Law's strange allure: The power of legal lore beyond the law-politics divide

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American political culture is both seduced and repulsed by legal power, and this essay reviews Gordon Silverstein's contribution to understanding the causes and consequences of "law's allure." Using interbranch analysis, Silverstein argues that law is dangerously alluring as a political shortcut, but ultimately he concludes that law offers no exit from "normal politics" and the hard work of "changing minds." This essay suggests that Silverstein's framework-his dyadic focus on courts and Congress, constructive and deconstructive patterns, legal formality and normal politics-strips law from its animating context of interests, inequality, and ideology. Without consideration of these larger forces of power, Silverstein's framework misplaces law's ability to "change minds" in perverse and unexpected ways.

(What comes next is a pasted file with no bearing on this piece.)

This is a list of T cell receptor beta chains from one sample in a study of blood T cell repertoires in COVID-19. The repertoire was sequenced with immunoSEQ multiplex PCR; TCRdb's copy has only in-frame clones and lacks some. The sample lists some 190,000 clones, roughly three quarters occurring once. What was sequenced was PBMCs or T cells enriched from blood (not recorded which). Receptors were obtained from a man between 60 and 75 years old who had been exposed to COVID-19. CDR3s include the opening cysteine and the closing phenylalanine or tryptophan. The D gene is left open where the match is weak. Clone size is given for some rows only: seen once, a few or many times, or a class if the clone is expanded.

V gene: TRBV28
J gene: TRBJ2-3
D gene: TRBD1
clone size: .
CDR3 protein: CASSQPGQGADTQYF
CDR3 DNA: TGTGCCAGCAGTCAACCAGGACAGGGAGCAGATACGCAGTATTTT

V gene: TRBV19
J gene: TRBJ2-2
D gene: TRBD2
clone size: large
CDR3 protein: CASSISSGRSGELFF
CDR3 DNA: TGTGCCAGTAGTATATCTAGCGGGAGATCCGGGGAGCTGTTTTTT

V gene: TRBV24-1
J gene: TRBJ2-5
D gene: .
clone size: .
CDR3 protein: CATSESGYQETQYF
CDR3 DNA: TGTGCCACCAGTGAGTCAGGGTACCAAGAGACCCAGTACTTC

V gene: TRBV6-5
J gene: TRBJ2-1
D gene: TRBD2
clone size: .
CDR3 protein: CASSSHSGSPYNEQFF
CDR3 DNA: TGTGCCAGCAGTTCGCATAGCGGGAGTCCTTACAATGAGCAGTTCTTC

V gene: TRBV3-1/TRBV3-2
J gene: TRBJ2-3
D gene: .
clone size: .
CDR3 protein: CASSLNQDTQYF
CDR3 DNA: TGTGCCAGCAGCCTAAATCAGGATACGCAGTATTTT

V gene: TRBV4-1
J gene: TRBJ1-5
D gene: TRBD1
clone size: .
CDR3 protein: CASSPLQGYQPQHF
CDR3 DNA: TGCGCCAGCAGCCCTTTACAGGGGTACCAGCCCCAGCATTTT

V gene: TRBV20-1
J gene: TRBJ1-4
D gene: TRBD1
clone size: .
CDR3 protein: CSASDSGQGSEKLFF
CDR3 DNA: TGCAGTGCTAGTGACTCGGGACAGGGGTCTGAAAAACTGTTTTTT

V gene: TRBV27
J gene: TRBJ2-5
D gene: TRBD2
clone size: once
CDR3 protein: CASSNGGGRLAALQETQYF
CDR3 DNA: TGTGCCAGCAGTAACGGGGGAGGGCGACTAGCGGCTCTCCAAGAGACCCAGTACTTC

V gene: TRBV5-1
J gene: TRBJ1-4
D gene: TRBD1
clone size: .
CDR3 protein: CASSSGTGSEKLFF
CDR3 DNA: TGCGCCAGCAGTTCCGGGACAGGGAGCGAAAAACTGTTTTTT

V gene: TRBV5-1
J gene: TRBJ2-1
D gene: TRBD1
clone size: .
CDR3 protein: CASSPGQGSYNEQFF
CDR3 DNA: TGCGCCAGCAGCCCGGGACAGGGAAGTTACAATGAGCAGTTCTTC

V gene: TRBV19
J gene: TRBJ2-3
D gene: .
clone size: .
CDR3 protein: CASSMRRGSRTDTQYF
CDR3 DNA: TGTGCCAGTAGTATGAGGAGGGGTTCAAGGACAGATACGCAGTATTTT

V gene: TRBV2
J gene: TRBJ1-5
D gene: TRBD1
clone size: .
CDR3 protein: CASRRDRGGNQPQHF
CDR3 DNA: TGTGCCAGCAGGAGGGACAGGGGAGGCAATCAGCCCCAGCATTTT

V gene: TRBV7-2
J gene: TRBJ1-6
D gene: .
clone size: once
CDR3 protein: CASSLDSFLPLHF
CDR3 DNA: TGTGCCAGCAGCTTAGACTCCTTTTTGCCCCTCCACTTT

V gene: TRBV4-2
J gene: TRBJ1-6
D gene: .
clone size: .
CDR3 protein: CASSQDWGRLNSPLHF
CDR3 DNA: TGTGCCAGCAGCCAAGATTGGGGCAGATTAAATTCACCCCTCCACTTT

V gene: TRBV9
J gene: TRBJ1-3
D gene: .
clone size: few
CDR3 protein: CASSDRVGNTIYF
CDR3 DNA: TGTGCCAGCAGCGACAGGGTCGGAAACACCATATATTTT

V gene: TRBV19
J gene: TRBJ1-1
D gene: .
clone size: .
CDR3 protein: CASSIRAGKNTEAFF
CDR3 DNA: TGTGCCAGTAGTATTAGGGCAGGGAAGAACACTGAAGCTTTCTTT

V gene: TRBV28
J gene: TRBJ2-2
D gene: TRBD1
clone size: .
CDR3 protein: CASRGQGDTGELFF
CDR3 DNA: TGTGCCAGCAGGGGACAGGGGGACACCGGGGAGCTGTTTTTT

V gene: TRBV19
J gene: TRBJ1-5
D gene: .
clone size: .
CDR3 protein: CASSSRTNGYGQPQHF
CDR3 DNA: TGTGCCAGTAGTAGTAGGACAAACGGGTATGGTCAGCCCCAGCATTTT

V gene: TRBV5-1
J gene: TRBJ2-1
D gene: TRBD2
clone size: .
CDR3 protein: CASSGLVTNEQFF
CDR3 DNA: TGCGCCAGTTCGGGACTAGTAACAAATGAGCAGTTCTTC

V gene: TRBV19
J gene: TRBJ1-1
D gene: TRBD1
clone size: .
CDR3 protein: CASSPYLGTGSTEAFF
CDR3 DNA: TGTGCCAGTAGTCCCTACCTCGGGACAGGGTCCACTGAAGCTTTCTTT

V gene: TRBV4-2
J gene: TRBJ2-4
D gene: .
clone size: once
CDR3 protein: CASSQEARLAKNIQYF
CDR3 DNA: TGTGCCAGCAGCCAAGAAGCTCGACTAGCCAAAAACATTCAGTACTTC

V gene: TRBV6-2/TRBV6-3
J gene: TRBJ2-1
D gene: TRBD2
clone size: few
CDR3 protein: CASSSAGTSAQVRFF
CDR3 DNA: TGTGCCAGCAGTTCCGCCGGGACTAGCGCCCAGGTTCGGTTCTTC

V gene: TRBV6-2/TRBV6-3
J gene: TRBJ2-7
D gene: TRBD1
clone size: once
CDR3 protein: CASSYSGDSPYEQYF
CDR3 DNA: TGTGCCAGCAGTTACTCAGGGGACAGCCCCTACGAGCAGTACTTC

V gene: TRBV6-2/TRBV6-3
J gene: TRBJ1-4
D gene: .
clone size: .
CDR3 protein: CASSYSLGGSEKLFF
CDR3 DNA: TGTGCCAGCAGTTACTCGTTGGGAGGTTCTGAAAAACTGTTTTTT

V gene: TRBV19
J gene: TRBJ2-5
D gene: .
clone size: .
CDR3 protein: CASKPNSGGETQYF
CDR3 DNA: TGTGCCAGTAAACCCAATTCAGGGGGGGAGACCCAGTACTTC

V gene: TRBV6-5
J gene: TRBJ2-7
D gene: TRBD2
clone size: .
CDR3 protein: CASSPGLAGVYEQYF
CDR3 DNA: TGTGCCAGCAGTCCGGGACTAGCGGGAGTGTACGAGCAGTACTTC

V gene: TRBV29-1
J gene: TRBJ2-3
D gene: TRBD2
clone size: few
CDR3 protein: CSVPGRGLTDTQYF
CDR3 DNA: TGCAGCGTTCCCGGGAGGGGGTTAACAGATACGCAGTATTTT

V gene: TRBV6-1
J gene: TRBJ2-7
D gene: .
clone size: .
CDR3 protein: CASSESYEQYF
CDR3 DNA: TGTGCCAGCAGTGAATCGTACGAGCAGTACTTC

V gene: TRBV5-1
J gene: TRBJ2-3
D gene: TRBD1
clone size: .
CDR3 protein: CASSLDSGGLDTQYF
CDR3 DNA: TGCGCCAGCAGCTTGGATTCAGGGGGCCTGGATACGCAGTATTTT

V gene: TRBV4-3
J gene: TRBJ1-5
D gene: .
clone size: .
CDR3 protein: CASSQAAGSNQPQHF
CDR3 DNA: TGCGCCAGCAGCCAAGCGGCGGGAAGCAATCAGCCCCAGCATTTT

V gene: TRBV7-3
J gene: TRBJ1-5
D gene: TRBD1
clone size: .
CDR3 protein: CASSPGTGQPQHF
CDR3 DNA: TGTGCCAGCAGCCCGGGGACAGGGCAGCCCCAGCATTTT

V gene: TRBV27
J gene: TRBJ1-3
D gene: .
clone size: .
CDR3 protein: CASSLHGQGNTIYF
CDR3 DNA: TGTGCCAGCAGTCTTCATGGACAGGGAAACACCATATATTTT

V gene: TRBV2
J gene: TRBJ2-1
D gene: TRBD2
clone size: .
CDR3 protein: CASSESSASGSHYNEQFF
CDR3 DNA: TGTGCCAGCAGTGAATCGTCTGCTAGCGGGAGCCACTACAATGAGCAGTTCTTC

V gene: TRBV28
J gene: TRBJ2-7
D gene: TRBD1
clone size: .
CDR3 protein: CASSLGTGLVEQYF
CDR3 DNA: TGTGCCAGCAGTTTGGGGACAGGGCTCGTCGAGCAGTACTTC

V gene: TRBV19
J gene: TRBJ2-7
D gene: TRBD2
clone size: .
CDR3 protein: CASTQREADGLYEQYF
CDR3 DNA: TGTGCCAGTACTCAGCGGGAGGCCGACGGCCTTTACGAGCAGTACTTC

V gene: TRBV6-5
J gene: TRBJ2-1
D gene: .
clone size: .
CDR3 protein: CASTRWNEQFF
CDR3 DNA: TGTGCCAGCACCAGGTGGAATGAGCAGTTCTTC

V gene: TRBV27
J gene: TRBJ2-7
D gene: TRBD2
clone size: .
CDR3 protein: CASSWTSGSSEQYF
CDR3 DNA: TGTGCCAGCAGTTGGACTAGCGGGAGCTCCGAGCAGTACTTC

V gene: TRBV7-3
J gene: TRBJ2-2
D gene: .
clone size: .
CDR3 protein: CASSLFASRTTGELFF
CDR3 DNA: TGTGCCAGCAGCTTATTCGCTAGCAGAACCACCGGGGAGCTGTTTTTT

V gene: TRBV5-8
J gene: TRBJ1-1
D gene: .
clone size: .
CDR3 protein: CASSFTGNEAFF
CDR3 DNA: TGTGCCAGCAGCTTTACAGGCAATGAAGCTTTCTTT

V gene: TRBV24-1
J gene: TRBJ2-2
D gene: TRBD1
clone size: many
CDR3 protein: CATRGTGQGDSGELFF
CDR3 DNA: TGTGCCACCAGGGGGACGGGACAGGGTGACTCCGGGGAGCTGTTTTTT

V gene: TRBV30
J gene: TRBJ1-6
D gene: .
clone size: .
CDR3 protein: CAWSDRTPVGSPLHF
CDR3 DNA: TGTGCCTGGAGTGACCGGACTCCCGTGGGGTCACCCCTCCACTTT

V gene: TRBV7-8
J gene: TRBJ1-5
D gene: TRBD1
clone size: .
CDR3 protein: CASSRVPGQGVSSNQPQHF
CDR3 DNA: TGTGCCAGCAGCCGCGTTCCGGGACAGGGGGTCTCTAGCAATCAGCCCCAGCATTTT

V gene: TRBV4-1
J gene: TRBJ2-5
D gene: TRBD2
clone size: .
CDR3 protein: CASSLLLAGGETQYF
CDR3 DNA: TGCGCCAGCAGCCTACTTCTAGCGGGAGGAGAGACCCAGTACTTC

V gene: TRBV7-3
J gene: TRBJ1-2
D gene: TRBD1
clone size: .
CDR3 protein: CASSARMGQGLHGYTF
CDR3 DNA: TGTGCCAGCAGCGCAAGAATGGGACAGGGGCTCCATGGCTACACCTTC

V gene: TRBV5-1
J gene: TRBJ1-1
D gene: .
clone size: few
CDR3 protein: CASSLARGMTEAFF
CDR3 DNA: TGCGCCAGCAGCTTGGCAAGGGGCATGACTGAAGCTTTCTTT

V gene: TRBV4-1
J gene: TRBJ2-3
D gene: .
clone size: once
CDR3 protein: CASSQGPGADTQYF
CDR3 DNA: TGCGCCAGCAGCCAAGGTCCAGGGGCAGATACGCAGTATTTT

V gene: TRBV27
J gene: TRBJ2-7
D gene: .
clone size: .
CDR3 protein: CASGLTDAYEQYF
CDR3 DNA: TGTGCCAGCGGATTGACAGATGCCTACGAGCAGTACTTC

Original languageEnglish (US)
Pages (from-to)1065-1076
Number of pages12
JournalLaw and Social Inquiry
Issue number4
StatePublished - Sep 2010
Externally publishedYes

All Science Journal Classification (ASJC) codes

  • General Social Sciences
  • Law


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